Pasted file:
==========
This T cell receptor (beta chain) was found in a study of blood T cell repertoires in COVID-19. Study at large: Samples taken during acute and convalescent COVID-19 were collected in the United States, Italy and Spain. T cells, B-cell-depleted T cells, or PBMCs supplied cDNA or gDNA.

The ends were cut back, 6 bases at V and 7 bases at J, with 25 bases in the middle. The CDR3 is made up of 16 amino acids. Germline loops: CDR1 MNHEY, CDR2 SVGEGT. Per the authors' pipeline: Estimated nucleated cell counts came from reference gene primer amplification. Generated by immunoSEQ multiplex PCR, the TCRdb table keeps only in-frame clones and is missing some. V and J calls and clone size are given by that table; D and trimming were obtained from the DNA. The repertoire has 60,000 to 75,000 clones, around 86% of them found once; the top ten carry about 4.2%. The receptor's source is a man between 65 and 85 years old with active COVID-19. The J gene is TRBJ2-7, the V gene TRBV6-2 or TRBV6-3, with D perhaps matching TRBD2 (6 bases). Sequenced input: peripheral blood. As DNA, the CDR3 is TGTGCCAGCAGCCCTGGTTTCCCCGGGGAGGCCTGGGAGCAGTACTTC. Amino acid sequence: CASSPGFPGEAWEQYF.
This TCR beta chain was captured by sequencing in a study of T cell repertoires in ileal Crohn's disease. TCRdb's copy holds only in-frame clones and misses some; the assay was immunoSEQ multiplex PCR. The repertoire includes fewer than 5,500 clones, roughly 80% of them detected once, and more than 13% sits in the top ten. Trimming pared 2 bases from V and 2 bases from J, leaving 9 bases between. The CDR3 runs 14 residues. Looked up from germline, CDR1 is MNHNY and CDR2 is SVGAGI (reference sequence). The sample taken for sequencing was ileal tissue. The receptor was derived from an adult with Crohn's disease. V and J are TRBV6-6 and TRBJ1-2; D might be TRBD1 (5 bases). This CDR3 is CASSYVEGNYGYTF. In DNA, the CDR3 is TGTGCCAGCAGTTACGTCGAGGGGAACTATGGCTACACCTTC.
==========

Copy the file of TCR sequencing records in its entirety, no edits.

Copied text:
This T cell receptor (beta chain) was found in a study of blood T cell repertoires in COVID-19. Study at large: Samples taken during acute and convalescent COVID-19 were collected in the United States, Italy and Spain. T cells, B-cell-depleted T cells, or PBMCs supplied cDNA or gDNA.

The ends were cut back, 6 bases at V and 7 bases at J, with 25 bases in the middle. The CDR3 is made up of 16 amino acids. Germline loops: CDR1 MNHEY, CDR2 SVGEGT. Per the authors' pipeline: Estimated nucleated cell counts came from reference gene primer amplification. Generated by immunoSEQ multiplex PCR, the TCRdb table keeps only in-frame clones and is missing some. V and J calls and clone size are given by that table; D and trimming were obtained from the DNA. The repertoire has 60,000 to 75,000 clones, around 86% of them found once; the top ten carry about 4.2%. The receptor's source is a man between 65 and 85 years old with active COVID-19. The J gene is TRBJ2-7, the V gene TRBV6-2 or TRBV6-3, with D perhaps matching TRBD2 (6 bases). Sequenced input: peripheral blood. As DNA, the CDR3 is TGTGCCAGCAGCCCTGGTTTCCCCGGGGAGGCCTGGGAGCAGTACTTC. Amino acid sequence: CASSPGFPGEAWEQYF.
This TCR beta chain was captured by sequencing in a study of T cell repertoires in ileal Crohn's disease. TCRdb's copy holds only in-frame clones and misses some; the assay was immunoSEQ multiplex PCR. The repertoire includes fewer than 5,500 clones, roughly 80% of them detected once, and more than 13% sits in the top ten. Trimming pared 2 bases from V and 2 bases from J, leaving 9 bases between. The CDR3 runs 14 residues. Looked up from germline, CDR1 is MNHNY and CDR2 is SVGAGI (reference sequence). The sample taken for sequencing was ileal tissue. The receptor was derived from an adult with Crohn's disease. V and J are TRBV6-6 and TRBJ1-2; D might be TRBD1 (5 bases). This CDR3 is CASSYVEGNYGYTF. In DNA, the CDR3 is TGTGCCAGCAGTTACGTCGAGGGGAACTATGGCTACACCTTC.